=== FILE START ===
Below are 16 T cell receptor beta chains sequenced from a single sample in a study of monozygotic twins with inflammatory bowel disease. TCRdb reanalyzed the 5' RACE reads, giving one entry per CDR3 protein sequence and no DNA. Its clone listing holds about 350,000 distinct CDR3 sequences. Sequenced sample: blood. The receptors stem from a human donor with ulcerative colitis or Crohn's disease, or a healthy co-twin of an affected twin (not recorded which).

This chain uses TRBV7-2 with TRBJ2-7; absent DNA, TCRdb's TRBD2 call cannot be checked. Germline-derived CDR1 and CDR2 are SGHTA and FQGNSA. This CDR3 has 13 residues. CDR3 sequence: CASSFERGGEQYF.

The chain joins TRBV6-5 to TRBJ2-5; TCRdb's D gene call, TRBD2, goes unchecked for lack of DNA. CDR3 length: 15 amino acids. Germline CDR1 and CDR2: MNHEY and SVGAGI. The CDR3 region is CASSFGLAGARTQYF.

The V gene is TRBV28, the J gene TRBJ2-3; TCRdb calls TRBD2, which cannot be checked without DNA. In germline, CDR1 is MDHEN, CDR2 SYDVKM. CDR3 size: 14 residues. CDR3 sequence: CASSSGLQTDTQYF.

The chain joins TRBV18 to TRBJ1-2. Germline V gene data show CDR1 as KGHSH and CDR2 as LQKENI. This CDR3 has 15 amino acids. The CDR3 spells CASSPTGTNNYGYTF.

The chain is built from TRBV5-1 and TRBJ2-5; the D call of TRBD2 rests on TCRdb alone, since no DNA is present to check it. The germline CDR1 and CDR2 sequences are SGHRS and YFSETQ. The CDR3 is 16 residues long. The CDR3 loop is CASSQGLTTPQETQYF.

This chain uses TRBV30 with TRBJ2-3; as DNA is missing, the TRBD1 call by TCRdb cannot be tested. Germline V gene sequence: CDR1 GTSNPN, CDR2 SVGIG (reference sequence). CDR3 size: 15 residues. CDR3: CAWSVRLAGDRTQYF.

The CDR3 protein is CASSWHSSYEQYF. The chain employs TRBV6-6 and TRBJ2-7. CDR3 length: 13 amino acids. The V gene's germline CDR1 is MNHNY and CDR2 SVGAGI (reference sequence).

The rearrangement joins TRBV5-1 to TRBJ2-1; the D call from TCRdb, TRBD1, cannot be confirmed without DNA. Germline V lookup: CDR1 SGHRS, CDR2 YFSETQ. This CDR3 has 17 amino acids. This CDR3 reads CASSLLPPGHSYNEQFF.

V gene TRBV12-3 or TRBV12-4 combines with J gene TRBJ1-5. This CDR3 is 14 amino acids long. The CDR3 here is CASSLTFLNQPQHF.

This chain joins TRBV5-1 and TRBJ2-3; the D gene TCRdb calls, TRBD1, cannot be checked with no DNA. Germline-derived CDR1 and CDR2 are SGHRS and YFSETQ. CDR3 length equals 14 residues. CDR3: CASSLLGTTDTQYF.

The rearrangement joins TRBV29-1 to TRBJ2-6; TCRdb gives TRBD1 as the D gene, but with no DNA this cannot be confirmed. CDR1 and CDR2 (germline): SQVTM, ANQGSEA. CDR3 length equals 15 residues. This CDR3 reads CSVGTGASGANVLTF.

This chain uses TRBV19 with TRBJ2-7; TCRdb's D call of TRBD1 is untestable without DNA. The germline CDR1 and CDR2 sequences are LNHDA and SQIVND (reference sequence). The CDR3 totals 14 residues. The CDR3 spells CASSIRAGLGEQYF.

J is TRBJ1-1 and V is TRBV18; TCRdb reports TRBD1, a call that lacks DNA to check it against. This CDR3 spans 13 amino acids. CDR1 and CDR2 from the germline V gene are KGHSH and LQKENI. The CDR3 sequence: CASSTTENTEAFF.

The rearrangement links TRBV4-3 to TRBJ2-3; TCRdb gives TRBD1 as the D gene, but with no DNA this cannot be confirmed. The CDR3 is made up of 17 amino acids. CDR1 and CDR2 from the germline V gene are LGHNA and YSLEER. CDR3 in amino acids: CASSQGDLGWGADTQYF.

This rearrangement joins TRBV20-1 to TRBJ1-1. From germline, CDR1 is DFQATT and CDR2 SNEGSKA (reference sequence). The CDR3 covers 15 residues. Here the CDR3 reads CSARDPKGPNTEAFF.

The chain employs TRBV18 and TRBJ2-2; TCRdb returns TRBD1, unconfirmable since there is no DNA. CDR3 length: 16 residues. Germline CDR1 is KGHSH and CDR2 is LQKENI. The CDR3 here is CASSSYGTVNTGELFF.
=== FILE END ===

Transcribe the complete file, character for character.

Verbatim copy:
Below are 16 T cell receptor beta chains sequenced from a single sample in a study of monozygotic twins with inflammatory bowel disease. TCRdb reanalyzed the 5' RACE reads, giving one entry per CDR3 protein sequence and no DNA. Its clone listing holds about 350,000 distinct CDR3 sequences. Sequenced sample: blood. The receptors stem from a human donor with ulcerative colitis or Crohn's disease, or a healthy co-twin of an affected twin (not recorded which).

This chain uses TRBV7-2 with TRBJ2-7; absent DNA, TCRdb's TRBD2 call cannot be checked. Germline-derived CDR1 and CDR2 are SGHTA and FQGNSA. This CDR3 has 13 residues. CDR3 sequence: CASSFERGGEQYF.

The chain joins TRBV6-5 to TRBJ2-5; TCRdb's D gene call, TRBD2, goes unchecked for lack of DNA. CDR3 length: 15 amino acids. Germline CDR1 and CDR2: MNHEY and SVGAGI. The CDR3 region is CASSFGLAGARTQYF.

The V gene is TRBV28, the J gene TRBJ2-3; TCRdb calls TRBD2, which cannot be checked without DNA. In germline, CDR1 is MDHEN, CDR2 SYDVKM. CDR3 size: 14 residues. CDR3 sequence: CASSSGLQTDTQYF.

The chain joins TRBV18 to TRBJ1-2. Germline V gene data show CDR1 as KGHSH and CDR2 as LQKENI. This CDR3 has 15 amino acids. The CDR3 spells CASSPTGTNNYGYTF.

The chain is built from TRBV5-1 and TRBJ2-5; the D call of TRBD2 rests on TCRdb alone, since no DNA is present to check it. The germline CDR1 and CDR2 sequences are SGHRS and YFSETQ. The CDR3 is 16 residues long. The CDR3 loop is CASSQGLTTPQETQYF.

This chain uses TRBV30 with TRBJ2-3; as DNA is missing, the TRBD1 call by TCRdb cannot be tested. Germline V gene sequence: CDR1 GTSNPN, CDR2 SVGIG (reference sequence). CDR3 size: 15 residues. CDR3: CAWSVRLAGDRTQYF.

The CDR3 protein is CASSWHSSYEQYF. The chain employs TRBV6-6 and TRBJ2-7. CDR3 length: 13 amino acids. The V gene's germline CDR1 is MNHNY and CDR2 SVGAGI (reference sequence).

The rearrangement joins TRBV5-1 to TRBJ2-1; the D call from TCRdb, TRBD1, cannot be confirmed without DNA. Germline V lookup: CDR1 SGHRS, CDR2 YFSETQ. This CDR3 has 17 amino acids. This CDR3 reads CASSLLPPGHSYNEQFF.

V gene TRBV12-3 or TRBV12-4 combines with J gene TRBJ1-5. This CDR3 is 14 amino acids long. The CDR3 here is CASSLTFLNQPQHF.

This chain joins TRBV5-1 and TRBJ2-3; the D gene TCRdb calls, TRBD1, cannot be checked with no DNA. Germline-derived CDR1 and CDR2 are SGHRS and YFSETQ. CDR3 length equals 14 residues. CDR3: CASSLLGTTDTQYF.

The rearrangement joins TRBV29-1 to TRBJ2-6; TCRdb gives TRBD1 as the D gene, but with no DNA this cannot be confirmed. CDR1 and CDR2 (germline): SQVTM, ANQGSEA. CDR3 length equals 15 residues. This CDR3 reads CSVGTGASGANVLTF.

This chain uses TRBV19 with TRBJ2-7; TCRdb's D call of TRBD1 is untestable without DNA. The germline CDR1 and CDR2 sequences are LNHDA and SQIVND (reference sequence). The CDR3 totals 14 residues. The CDR3 spells CASSIRAGLGEQYF.

J is TRBJ1-1 and V is TRBV18; TCRdb reports TRBD1, a call that lacks DNA to check it against. This CDR3 spans 13 amino acids. CDR1 and CDR2 from the germline V gene are KGHSH and LQKENI. The CDR3 sequence: CASSTTENTEAFF.

The rearrangement links TRBV4-3 to TRBJ2-3; TCRdb gives TRBD1 as the D gene, but with no DNA this cannot be confirmed. The CDR3 is made up of 17 amino acids. CDR1 and CDR2 from the germline V gene are LGHNA and YSLEER. CDR3 in amino acids: CASSQGDLGWGADTQYF.

This rearrangement joins TRBV20-1 to TRBJ1-1. From germline, CDR1 is DFQATT and CDR2 SNEGSKA (reference sequence). The CDR3 covers 15 residues. Here the CDR3 reads CSARDPKGPNTEAFF.

The chain employs TRBV18 and TRBJ2-2; TCRdb returns TRBD1, unconfirmable since there is no DNA. CDR3 length: 16 residues. Germline CDR1 is KGHSH and CDR2 is LQKENI. The CDR3 here is CASSSYGTVNTGELFF.